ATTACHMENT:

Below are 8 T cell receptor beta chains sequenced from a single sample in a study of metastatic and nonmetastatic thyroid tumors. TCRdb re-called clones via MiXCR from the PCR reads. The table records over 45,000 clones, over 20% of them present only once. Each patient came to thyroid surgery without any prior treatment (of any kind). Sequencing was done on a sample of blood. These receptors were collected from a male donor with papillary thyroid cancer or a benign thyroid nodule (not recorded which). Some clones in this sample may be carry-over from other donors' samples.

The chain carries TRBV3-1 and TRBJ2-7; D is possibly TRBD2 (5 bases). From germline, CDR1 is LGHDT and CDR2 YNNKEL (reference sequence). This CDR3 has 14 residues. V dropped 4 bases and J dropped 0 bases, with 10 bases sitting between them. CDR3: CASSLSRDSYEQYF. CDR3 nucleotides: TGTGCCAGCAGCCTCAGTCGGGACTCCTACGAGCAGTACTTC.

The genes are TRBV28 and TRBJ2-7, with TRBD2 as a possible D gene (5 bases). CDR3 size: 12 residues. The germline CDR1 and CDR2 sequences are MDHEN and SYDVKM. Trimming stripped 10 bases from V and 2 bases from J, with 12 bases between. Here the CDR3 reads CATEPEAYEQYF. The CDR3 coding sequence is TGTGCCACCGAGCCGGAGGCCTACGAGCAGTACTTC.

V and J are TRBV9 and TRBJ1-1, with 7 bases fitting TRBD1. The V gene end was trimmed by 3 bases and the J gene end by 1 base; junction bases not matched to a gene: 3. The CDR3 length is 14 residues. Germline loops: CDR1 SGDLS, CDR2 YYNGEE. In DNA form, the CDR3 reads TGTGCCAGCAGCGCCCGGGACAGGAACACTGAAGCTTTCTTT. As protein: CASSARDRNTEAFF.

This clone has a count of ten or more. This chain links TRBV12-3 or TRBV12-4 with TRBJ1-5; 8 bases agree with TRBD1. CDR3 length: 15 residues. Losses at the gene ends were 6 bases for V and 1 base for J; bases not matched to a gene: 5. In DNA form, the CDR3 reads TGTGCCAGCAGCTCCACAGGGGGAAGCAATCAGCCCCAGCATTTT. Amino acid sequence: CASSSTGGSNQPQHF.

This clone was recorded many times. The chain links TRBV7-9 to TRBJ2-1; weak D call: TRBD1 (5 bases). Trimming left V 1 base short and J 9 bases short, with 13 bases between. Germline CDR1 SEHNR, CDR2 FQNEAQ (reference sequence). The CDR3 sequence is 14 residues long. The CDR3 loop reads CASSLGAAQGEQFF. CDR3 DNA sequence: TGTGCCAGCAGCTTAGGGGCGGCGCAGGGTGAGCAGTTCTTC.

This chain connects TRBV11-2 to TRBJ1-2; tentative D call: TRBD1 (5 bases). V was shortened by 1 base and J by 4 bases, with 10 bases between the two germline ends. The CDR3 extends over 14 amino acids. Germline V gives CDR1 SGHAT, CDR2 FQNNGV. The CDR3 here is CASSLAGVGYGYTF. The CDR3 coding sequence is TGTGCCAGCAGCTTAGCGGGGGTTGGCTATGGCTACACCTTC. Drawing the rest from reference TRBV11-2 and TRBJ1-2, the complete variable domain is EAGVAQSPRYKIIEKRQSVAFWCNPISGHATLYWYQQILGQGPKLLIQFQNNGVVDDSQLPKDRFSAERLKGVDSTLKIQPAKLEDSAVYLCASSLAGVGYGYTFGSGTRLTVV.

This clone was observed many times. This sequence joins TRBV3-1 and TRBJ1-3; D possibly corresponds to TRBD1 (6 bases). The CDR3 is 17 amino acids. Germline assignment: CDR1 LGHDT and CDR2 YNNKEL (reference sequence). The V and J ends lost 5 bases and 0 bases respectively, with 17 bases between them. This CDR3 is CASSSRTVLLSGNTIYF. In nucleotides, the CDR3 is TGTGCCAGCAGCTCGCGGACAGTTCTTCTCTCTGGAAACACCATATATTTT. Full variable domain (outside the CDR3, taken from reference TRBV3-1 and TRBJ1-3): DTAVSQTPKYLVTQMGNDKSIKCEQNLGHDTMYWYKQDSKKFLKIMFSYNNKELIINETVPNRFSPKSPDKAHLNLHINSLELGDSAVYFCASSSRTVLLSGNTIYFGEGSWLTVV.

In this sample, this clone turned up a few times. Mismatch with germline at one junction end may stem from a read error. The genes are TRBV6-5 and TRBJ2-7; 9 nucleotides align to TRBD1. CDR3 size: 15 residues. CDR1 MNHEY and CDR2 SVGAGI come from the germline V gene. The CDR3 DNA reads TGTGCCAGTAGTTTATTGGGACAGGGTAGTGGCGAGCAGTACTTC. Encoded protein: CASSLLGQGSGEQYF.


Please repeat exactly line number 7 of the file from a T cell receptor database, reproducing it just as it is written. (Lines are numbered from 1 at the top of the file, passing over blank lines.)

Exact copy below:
This chain connects TRBV11-2 to TRBJ1-2; tentative D call: TRBD1 (5 bases). V was shortened by 1 base and J by 4 bases, with 10 bases between the two germline ends. The CDR3 extends over 14 amino acids. Germline V gives CDR1 SGHAT, CDR2 FQNNGV. The CDR3 here is CASSLAGVGYGYTF. The CDR3 coding sequence is TGTGCCAGCAGCTTAGCGGGGGTTGGCTATGGCTACACCTTC. Drawing the rest from reference TRBV11-2 and TRBJ1-2, the complete variable domain is EAGVAQSPRYKIIEKRQSVAFWCNPISGHATLYWYQQILGQGPKLLIQFQNNGVVDDSQLPKDRFSAERLKGVDSTLKIQPAKLEDSAVYLCASSLAGVGYGYTFGSGTRLTVV.